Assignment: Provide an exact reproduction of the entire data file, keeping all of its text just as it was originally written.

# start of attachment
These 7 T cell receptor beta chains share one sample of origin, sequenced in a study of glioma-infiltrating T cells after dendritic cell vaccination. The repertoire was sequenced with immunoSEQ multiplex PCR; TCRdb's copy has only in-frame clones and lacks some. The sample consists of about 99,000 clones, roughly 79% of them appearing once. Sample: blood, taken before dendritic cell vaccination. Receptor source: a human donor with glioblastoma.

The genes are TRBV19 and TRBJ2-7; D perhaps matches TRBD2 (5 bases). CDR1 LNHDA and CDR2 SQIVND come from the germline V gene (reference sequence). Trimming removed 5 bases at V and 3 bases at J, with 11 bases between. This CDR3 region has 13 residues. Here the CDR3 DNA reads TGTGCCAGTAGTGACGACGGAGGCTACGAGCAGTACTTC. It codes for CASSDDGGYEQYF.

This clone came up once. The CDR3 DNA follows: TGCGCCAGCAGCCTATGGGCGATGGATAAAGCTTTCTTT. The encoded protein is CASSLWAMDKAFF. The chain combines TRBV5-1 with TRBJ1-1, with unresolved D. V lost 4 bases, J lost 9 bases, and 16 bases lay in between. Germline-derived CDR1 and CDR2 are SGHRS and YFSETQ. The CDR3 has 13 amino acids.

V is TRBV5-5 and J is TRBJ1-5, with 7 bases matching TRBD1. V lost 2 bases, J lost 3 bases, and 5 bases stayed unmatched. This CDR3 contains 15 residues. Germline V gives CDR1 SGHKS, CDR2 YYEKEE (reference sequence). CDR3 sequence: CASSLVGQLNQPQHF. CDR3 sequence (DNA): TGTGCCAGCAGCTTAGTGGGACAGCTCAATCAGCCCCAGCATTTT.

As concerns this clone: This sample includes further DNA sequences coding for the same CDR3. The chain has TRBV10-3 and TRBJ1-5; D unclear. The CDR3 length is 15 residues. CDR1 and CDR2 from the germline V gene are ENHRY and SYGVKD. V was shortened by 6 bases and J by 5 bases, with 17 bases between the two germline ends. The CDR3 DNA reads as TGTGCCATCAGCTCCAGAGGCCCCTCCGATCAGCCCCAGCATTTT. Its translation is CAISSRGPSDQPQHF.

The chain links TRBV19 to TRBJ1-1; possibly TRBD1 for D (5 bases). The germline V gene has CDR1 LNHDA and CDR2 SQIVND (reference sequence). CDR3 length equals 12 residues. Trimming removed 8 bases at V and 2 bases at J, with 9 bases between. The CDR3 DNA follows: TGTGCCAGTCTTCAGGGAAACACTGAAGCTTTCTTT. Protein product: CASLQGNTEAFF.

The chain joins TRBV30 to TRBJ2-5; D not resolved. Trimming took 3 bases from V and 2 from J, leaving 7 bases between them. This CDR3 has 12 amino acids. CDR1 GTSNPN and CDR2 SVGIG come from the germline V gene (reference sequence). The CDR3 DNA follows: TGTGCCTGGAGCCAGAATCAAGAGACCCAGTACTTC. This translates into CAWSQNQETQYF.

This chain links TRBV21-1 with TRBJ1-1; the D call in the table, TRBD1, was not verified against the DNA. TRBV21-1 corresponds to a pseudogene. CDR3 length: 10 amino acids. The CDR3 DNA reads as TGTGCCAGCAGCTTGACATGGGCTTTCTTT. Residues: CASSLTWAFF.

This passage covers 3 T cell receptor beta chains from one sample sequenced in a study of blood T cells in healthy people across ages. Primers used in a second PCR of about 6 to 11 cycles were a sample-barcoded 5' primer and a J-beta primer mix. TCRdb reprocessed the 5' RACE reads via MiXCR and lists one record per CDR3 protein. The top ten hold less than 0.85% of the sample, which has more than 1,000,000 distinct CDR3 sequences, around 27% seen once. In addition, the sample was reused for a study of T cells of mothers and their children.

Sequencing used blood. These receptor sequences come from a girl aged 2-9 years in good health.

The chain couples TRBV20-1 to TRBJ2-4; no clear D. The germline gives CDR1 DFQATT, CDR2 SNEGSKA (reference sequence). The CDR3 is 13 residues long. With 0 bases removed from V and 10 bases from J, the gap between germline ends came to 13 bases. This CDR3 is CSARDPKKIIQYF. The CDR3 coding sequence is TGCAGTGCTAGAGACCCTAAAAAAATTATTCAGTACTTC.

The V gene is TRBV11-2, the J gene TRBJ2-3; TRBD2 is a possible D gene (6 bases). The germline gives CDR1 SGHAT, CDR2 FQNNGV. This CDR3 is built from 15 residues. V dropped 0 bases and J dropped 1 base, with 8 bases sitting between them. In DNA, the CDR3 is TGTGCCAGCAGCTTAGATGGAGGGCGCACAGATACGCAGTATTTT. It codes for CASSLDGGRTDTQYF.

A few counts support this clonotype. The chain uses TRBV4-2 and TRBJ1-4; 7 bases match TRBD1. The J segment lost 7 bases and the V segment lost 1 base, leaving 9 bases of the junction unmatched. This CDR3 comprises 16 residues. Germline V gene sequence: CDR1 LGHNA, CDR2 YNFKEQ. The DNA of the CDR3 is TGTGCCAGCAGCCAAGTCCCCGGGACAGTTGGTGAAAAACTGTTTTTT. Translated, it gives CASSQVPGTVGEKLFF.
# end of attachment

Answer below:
These 7 T cell receptor beta chains share one sample of origin, sequenced in a study of glioma-infiltrating T cells after dendritic cell vaccination. The repertoire was sequenced with immunoSEQ multiplex PCR; TCRdb's copy has only in-frame clones and lacks some. The sample consists of about 99,000 clones, roughly 79% of them appearing once. Sample: blood, taken before dendritic cell vaccination. Receptor source: a human donor with glioblastoma.

The genes are TRBV19 and TRBJ2-7; D perhaps matches TRBD2 (5 bases). CDR1 LNHDA and CDR2 SQIVND come from the germline V gene (reference sequence). Trimming removed 5 bases at V and 3 bases at J, with 11 bases between. This CDR3 region has 13 residues. Here the CDR3 DNA reads TGTGCCAGTAGTGACGACGGAGGCTACGAGCAGTACTTC. It codes for CASSDDGGYEQYF.

This clone came up once. The CDR3 DNA follows: TGCGCCAGCAGCCTATGGGCGATGGATAAAGCTTTCTTT. The encoded protein is CASSLWAMDKAFF. The chain combines TRBV5-1 with TRBJ1-1, with unresolved D. V lost 4 bases, J lost 9 bases, and 16 bases lay in between. Germline-derived CDR1 and CDR2 are SGHRS and YFSETQ. The CDR3 has 13 amino acids.

V is TRBV5-5 and J is TRBJ1-5, with 7 bases matching TRBD1. V lost 2 bases, J lost 3 bases, and 5 bases stayed unmatched. This CDR3 contains 15 residues. Germline V gives CDR1 SGHKS, CDR2 YYEKEE (reference sequence). CDR3 sequence: CASSLVGQLNQPQHF. CDR3 sequence (DNA): TGTGCCAGCAGCTTAGTGGGACAGCTCAATCAGCCCCAGCATTTT.

As concerns this clone: This sample includes further DNA sequences coding for the same CDR3. The chain has TRBV10-3 and TRBJ1-5; D unclear. The CDR3 length is 15 residues. CDR1 and CDR2 from the germline V gene are ENHRY and SYGVKD. V was shortened by 6 bases and J by 5 bases, with 17 bases between the two germline ends. The CDR3 DNA reads as TGTGCCATCAGCTCCAGAGGCCCCTCCGATCAGCCCCAGCATTTT. Its translation is CAISSRGPSDQPQHF.

The chain links TRBV19 to TRBJ1-1; possibly TRBD1 for D (5 bases). The germline V gene has CDR1 LNHDA and CDR2 SQIVND (reference sequence). CDR3 length equals 12 residues. Trimming removed 8 bases at V and 2 bases at J, with 9 bases between. The CDR3 DNA follows: TGTGCCAGTCTTCAGGGAAACACTGAAGCTTTCTTT. Protein product: CASLQGNTEAFF.

The chain joins TRBV30 to TRBJ2-5; D not resolved. Trimming took 3 bases from V and 2 from J, leaving 7 bases between them. This CDR3 has 12 amino acids. CDR1 GTSNPN and CDR2 SVGIG come from the germline V gene (reference sequence). The CDR3 DNA follows: TGTGCCTGGAGCCAGAATCAAGAGACCCAGTACTTC. This translates into CAWSQNQETQYF.

This chain links TRBV21-1 with TRBJ1-1; the D call in the table, TRBD1, was not verified against the DNA. TRBV21-1 corresponds to a pseudogene. CDR3 length: 10 amino acids. The CDR3 DNA reads as TGTGCCAGCAGCTTGACATGGGCTTTCTTT. Residues: CASSLTWAFF.

This passage covers 3 T cell receptor beta chains from one sample sequenced in a study of blood T cells in healthy people across ages. Primers used in a second PCR of about 6 to 11 cycles were a sample-barcoded 5' primer and a J-beta primer mix. TCRdb reprocessed the 5' RACE reads via MiXCR and lists one record per CDR3 protein. The top ten hold less than 0.85% of the sample, which has more than 1,000,000 distinct CDR3 sequences, around 27% seen once. In addition, the sample was reused for a study of T cells of mothers and their children.

Sequencing used blood. These receptor sequences come from a girl aged 2-9 years in good health.

The chain couples TRBV20-1 to TRBJ2-4; no clear D. The germline gives CDR1 DFQATT, CDR2 SNEGSKA (reference sequence). The CDR3 is 13 residues long. With 0 bases removed from V and 10 bases from J, the gap between germline ends came to 13 bases. This CDR3 is CSARDPKKIIQYF. The CDR3 coding sequence is TGCAGTGCTAGAGACCCTAAAAAAATTATTCAGTACTTC.

The V gene is TRBV11-2, the J gene TRBJ2-3; TRBD2 is a possible D gene (6 bases). The germline gives CDR1 SGHAT, CDR2 FQNNGV. This CDR3 is built from 15 residues. V dropped 0 bases and J dropped 1 base, with 8 bases sitting between them. In DNA, the CDR3 is TGTGCCAGCAGCTTAGATGGAGGGCGCACAGATACGCAGTATTTT. It codes for CASSLDGGRTDTQYF.

A few counts support this clonotype. The chain uses TRBV4-2 and TRBJ1-4; 7 bases match TRBD1. The J segment lost 7 bases and the V segment lost 1 base, leaving 9 bases of the junction unmatched. This CDR3 comprises 16 residues. Germline V gene sequence: CDR1 LGHNA, CDR2 YNFKEQ. The DNA of the CDR3 is TGTGCCAGCAGCCAAGTCCCCGGGACAGTTGGTGAAAAACTGTTTTTT. Translated, it gives CASSQVPGTVGEKLFF.